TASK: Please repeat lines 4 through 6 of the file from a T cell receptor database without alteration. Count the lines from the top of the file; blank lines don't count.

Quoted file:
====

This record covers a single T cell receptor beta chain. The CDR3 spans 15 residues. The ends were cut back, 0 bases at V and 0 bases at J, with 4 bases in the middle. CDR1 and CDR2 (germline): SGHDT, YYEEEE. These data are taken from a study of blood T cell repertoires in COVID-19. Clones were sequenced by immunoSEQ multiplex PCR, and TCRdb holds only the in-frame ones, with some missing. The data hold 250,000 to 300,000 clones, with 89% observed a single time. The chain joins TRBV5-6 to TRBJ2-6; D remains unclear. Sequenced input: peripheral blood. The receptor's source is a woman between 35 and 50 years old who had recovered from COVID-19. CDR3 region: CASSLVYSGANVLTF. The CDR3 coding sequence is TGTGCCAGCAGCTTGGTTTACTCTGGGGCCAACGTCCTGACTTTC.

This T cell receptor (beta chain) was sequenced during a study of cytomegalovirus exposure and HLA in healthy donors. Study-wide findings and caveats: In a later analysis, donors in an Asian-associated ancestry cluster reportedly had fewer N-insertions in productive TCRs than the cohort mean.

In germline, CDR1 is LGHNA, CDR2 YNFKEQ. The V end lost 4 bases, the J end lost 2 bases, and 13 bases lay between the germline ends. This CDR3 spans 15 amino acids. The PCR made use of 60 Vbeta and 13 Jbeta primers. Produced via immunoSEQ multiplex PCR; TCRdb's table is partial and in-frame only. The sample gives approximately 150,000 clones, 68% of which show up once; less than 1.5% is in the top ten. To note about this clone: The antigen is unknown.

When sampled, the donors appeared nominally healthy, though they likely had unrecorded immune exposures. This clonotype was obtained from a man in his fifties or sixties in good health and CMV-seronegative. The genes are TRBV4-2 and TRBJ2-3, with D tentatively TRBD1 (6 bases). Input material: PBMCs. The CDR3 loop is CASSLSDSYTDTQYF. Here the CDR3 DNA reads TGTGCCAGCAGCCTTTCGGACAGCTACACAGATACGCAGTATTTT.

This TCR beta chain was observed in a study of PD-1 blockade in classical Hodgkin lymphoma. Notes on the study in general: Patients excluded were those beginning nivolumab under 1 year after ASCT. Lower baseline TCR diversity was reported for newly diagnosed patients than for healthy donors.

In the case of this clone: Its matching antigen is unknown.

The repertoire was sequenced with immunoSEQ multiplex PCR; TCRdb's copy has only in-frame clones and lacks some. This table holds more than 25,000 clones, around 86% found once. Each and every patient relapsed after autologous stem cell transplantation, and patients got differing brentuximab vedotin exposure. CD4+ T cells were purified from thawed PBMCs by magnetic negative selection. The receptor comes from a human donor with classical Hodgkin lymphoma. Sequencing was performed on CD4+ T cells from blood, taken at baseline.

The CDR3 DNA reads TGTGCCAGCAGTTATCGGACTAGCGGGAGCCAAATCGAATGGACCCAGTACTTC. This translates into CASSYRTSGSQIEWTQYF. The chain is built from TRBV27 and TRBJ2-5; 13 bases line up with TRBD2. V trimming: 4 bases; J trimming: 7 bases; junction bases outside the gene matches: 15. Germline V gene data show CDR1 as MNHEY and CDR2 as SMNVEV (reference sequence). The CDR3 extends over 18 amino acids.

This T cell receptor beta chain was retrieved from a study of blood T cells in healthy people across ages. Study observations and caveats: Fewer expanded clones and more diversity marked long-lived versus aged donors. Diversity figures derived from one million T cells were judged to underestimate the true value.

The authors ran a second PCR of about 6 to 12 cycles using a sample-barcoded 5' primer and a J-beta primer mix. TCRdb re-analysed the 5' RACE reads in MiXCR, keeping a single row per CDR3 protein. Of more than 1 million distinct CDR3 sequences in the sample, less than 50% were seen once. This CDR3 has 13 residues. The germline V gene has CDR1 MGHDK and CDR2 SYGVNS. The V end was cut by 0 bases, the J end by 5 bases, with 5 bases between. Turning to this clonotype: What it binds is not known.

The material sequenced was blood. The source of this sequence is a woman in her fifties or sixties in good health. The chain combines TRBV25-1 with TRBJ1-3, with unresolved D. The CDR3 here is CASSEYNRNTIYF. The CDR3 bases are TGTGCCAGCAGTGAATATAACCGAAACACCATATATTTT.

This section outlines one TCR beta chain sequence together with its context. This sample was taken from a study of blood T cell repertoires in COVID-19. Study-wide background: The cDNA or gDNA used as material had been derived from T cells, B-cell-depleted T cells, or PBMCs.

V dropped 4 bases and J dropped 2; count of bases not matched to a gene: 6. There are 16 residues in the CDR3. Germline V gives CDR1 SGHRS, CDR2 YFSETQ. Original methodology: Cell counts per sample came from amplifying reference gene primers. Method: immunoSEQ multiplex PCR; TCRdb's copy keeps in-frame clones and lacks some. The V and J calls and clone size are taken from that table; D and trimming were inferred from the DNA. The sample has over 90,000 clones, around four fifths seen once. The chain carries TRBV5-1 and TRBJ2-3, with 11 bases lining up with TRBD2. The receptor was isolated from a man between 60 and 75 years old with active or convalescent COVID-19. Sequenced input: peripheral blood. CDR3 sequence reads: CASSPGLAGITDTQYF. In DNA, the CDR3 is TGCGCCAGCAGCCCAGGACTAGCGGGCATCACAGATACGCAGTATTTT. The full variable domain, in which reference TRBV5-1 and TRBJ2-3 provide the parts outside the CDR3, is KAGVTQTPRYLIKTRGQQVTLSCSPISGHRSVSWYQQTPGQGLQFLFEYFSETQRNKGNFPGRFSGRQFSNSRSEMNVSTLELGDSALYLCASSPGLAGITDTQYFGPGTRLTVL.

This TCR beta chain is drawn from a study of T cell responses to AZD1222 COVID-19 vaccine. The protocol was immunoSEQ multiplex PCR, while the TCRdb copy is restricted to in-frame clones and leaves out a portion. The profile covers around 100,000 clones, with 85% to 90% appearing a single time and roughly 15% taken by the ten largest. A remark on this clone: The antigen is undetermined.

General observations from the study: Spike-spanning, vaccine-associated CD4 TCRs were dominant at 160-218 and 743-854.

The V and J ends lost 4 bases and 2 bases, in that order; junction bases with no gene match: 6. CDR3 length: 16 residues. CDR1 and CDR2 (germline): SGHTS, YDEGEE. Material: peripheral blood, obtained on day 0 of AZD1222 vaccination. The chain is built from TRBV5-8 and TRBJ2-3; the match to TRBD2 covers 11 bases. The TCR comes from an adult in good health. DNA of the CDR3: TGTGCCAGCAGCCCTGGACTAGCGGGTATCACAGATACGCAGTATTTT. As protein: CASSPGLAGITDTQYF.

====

When sampled, the donors appeared nominally healthy, though they likely had unrecorded immune exposures. This clonotype was obtained from a man in his fifties or sixties in good health and CMV-seronegative. The genes are TRBV4-2 and TRBJ2-3, with D tentatively TRBD1 (6 bases). Input material: PBMCs. The CDR3 loop is CASSLSDSYTDTQYF. Here the CDR3 DNA reads TGTGCCAGCAGCCTTTCGGACAGCTACACAGATACGCAGTATTTT.

This TCR beta chain was observed in a study of PD-1 blockade in classical Hodgkin lymphoma. Notes on the study in general: Patients excluded were those beginning nivolumab under 1 year after ASCT. Lower baseline TCR diversity was reported for newly diagnosed patients than for healthy donors.

In the case of this clone: Its matching antigen is unknown.